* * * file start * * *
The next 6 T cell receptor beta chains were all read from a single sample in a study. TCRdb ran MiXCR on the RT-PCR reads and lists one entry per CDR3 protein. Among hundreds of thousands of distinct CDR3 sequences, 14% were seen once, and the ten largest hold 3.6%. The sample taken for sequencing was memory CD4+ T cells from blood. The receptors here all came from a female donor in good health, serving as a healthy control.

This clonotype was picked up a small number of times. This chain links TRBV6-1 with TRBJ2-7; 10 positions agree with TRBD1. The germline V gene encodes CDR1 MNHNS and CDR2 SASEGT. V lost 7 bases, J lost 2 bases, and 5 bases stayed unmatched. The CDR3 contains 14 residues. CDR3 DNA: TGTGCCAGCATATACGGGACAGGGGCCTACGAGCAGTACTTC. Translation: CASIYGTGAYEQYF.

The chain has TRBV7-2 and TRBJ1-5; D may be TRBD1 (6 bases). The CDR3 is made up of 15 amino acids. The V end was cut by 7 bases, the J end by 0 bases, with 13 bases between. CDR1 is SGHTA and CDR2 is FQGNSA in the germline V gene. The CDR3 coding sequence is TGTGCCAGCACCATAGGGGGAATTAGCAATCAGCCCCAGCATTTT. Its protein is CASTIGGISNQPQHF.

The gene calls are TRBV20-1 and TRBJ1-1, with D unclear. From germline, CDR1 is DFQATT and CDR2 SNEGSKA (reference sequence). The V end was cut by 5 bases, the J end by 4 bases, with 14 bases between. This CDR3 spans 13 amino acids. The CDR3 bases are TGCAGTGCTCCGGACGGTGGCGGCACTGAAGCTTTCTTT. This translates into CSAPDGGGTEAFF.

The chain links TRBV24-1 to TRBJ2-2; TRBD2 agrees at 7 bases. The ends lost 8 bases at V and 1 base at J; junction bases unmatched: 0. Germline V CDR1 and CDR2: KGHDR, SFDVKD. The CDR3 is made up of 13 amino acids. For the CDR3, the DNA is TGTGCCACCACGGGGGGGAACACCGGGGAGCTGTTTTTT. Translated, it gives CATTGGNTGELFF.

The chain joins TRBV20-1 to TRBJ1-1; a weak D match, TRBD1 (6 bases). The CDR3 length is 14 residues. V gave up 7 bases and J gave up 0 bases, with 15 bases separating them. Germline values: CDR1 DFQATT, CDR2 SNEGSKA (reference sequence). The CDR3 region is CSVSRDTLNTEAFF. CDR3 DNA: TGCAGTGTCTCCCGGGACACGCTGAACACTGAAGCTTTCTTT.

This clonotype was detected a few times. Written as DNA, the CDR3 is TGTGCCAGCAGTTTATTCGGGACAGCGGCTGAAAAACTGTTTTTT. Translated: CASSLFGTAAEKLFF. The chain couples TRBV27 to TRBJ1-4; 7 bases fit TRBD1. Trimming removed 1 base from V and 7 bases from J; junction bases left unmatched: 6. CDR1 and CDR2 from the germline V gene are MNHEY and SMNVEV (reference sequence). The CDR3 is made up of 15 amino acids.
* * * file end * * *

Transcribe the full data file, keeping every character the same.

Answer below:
The next 6 T cell receptor beta chains were all read from a single sample in a study. TCRdb ran MiXCR on the RT-PCR reads and lists one entry per CDR3 protein. Among hundreds of thousands of distinct CDR3 sequences, 14% were seen once, and the ten largest hold 3.6%. The sample taken for sequencing was memory CD4+ T cells from blood. The receptors here all came from a female donor in good health, serving as a healthy control.

This clonotype was picked up a small number of times. This chain links TRBV6-1 with TRBJ2-7; 10 positions agree with TRBD1. The germline V gene encodes CDR1 MNHNS and CDR2 SASEGT. V lost 7 bases, J lost 2 bases, and 5 bases stayed unmatched. The CDR3 contains 14 residues. CDR3 DNA: TGTGCCAGCATATACGGGACAGGGGCCTACGAGCAGTACTTC. Translation: CASIYGTGAYEQYF.

The chain has TRBV7-2 and TRBJ1-5; D may be TRBD1 (6 bases). The CDR3 is made up of 15 amino acids. The V end was cut by 7 bases, the J end by 0 bases, with 13 bases between. CDR1 is SGHTA and CDR2 is FQGNSA in the germline V gene. The CDR3 coding sequence is TGTGCCAGCACCATAGGGGGAATTAGCAATCAGCCCCAGCATTTT. Its protein is CASTIGGISNQPQHF.

The gene calls are TRBV20-1 and TRBJ1-1, with D unclear. From germline, CDR1 is DFQATT and CDR2 SNEGSKA (reference sequence). The V end was cut by 5 bases, the J end by 4 bases, with 14 bases between. This CDR3 spans 13 amino acids. The CDR3 bases are TGCAGTGCTCCGGACGGTGGCGGCACTGAAGCTTTCTTT. This translates into CSAPDGGGTEAFF.

The chain links TRBV24-1 to TRBJ2-2; TRBD2 agrees at 7 bases. The ends lost 8 bases at V and 1 base at J; junction bases unmatched: 0. Germline V CDR1 and CDR2: KGHDR, SFDVKD. The CDR3 is made up of 13 amino acids. For the CDR3, the DNA is TGTGCCACCACGGGGGGGAACACCGGGGAGCTGTTTTTT. Translated, it gives CATTGGNTGELFF.

The chain joins TRBV20-1 to TRBJ1-1; a weak D match, TRBD1 (6 bases). The CDR3 length is 14 residues. V gave up 7 bases and J gave up 0 bases, with 15 bases separating them. Germline values: CDR1 DFQATT, CDR2 SNEGSKA (reference sequence). The CDR3 region is CSVSRDTLNTEAFF. CDR3 DNA: TGCAGTGTCTCCCGGGACACGCTGAACACTGAAGCTTTCTTT.

This clonotype was detected a few times. Written as DNA, the CDR3 is TGTGCCAGCAGTTTATTCGGGACAGCGGCTGAAAAACTGTTTTTT. Translated: CASSLFGTAAEKLFF. The chain couples TRBV27 to TRBJ1-4; 7 bases fit TRBD1. Trimming removed 1 base from V and 7 bases from J; junction bases left unmatched: 6. CDR1 and CDR2 from the germline V gene are MNHEY and SMNVEV (reference sequence). The CDR3 is made up of 15 amino acids.